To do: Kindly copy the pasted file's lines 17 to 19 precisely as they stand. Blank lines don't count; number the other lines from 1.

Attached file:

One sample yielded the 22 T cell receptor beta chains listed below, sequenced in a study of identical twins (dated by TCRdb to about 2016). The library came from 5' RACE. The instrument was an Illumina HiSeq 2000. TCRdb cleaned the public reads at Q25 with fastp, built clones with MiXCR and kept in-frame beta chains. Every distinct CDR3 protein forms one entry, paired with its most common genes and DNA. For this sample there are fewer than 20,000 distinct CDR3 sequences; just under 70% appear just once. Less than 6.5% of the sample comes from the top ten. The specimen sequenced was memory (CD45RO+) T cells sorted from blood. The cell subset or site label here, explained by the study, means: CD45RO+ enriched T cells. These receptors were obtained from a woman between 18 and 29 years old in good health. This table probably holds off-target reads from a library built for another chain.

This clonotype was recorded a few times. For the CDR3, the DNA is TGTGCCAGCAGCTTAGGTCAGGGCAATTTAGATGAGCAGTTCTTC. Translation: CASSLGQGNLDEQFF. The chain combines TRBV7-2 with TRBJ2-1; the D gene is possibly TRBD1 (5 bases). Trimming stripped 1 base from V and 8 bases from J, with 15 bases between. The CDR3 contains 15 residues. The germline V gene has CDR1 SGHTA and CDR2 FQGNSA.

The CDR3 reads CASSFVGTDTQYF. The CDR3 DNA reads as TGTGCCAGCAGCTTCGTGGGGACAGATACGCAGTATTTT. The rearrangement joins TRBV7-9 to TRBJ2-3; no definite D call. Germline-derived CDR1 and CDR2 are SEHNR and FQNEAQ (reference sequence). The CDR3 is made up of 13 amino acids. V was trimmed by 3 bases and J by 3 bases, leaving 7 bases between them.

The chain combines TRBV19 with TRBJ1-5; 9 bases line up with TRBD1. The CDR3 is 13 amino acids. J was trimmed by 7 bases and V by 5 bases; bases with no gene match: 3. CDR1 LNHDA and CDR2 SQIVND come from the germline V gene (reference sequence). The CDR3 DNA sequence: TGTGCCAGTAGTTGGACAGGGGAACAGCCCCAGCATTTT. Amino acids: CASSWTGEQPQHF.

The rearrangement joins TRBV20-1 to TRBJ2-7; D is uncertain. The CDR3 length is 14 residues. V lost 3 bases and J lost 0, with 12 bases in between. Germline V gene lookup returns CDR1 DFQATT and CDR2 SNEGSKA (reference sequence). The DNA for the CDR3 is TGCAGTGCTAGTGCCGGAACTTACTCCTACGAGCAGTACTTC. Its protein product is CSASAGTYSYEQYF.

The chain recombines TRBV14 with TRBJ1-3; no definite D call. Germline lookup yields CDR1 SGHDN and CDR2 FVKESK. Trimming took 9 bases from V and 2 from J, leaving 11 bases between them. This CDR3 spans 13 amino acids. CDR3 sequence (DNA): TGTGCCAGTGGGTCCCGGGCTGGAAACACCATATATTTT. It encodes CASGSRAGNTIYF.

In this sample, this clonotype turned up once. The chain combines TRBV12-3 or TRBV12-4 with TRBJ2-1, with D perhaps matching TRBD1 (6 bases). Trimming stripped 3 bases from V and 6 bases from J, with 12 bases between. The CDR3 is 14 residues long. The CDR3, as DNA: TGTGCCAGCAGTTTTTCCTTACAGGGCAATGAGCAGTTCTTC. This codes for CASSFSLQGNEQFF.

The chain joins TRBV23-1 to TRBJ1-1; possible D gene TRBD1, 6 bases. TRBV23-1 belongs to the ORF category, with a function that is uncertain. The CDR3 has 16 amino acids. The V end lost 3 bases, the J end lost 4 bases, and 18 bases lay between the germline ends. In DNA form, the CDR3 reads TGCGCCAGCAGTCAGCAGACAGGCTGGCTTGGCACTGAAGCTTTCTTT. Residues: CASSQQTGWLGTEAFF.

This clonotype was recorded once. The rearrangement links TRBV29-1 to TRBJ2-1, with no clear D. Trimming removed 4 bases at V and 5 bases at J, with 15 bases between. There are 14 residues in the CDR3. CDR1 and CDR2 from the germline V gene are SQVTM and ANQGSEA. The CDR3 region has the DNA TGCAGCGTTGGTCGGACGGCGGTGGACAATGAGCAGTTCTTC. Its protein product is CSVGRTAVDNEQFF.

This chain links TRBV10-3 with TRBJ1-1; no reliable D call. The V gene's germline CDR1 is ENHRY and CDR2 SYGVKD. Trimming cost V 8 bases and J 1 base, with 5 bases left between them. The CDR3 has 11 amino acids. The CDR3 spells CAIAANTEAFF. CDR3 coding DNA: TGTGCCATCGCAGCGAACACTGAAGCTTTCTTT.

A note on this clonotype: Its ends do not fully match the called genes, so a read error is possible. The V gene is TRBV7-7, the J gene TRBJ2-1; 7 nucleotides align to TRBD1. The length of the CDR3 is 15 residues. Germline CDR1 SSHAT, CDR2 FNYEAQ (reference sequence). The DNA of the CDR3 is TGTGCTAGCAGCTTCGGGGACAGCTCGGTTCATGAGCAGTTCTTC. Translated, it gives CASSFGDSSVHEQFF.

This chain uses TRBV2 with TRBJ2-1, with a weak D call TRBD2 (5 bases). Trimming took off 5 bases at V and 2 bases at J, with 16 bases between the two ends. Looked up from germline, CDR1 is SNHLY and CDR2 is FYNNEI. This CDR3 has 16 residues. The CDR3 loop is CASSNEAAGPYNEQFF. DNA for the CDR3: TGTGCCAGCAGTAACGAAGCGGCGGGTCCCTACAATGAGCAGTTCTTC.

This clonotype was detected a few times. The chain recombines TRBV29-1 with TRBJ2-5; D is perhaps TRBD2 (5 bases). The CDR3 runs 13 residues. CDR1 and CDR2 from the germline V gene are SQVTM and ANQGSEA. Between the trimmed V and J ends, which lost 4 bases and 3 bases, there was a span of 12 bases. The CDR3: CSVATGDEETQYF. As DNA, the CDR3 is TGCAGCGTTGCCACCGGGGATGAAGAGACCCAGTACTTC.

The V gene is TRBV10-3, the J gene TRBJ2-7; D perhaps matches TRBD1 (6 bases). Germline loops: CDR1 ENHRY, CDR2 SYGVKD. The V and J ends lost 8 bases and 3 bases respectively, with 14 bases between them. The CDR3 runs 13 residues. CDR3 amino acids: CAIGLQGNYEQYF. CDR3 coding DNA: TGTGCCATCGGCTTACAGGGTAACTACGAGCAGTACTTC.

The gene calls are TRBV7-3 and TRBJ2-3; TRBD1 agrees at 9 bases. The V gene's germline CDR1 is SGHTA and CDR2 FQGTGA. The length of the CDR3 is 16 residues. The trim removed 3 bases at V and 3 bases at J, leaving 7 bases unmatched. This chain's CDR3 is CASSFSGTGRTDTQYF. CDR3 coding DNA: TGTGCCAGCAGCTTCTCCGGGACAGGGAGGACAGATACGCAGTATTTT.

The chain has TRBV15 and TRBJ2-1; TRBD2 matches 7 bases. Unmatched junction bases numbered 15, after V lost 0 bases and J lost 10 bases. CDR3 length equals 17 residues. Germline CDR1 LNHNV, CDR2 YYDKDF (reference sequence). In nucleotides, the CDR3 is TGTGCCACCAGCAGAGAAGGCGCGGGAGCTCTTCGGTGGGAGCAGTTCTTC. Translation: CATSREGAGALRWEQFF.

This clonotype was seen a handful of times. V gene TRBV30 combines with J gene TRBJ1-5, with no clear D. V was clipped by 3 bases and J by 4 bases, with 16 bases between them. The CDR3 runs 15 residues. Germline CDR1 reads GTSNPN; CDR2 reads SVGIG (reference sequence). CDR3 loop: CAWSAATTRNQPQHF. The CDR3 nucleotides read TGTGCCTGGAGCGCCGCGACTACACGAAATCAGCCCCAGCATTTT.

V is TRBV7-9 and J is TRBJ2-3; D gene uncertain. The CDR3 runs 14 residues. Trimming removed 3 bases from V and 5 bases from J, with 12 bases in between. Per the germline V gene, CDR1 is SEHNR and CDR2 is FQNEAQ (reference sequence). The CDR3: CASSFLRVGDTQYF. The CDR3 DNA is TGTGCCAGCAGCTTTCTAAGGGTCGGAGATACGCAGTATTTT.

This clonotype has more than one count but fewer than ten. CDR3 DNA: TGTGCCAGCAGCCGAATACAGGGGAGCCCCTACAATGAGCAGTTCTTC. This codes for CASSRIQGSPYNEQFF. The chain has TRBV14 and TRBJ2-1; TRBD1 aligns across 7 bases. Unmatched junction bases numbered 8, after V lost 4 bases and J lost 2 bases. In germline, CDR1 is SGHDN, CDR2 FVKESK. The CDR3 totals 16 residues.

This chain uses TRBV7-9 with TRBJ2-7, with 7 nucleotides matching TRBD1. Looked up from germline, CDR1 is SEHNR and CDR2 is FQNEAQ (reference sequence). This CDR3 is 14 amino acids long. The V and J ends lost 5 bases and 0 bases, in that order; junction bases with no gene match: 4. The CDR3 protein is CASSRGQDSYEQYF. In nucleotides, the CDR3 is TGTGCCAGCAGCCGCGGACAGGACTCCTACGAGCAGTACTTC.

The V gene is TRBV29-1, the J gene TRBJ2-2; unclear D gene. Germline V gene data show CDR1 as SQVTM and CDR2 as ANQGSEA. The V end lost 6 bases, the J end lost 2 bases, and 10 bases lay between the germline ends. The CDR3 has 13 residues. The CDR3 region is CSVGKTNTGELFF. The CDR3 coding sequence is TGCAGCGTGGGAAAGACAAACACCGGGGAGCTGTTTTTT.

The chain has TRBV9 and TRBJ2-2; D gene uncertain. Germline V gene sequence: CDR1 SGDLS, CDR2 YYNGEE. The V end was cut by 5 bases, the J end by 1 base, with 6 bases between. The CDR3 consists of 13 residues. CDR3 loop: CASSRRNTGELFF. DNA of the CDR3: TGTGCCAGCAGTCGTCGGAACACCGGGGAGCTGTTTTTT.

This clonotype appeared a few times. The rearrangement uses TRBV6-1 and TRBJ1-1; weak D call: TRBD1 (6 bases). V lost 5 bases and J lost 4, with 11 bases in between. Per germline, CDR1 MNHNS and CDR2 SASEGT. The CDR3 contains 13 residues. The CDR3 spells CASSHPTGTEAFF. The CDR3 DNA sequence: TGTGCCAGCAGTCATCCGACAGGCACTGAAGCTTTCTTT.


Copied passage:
This clonotype was seen a handful of times. V gene TRBV30 combines with J gene TRBJ1-5, with no clear D. V was clipped by 3 bases and J by 4 bases, with 16 bases between them. The CDR3 runs 15 residues. Germline CDR1 reads GTSNPN; CDR2 reads SVGIG (reference sequence). CDR3 loop: CAWSAATTRNQPQHF. The CDR3 nucleotides read TGTGCCTGGAGCGCCGCGACTACACGAAATCAGCCCCAGCATTTT.

V is TRBV7-9 and J is TRBJ2-3; D gene uncertain. The CDR3 runs 14 residues. Trimming removed 3 bases from V and 5 bases from J, with 12 bases in between. Per the germline V gene, CDR1 is SEHNR and CDR2 is FQNEAQ (reference sequence). The CDR3: CASSFLRVGDTQYF. The CDR3 DNA is TGTGCCAGCAGCTTTCTAAGGGTCGGAGATACGCAGTATTTT.

This clonotype has more than one count but fewer than ten. CDR3 DNA: TGTGCCAGCAGCCGAATACAGGGGAGCCCCTACAATGAGCAGTTCTTC. This codes for CASSRIQGSPYNEQFF. The chain has TRBV14 and TRBJ2-1; TRBD1 aligns across 7 bases. Unmatched junction bases numbered 8, after V lost 4 bases and J lost 2 bases. In germline, CDR1 is SGHDN, CDR2 FVKESK. The CDR3 totals 16 residues.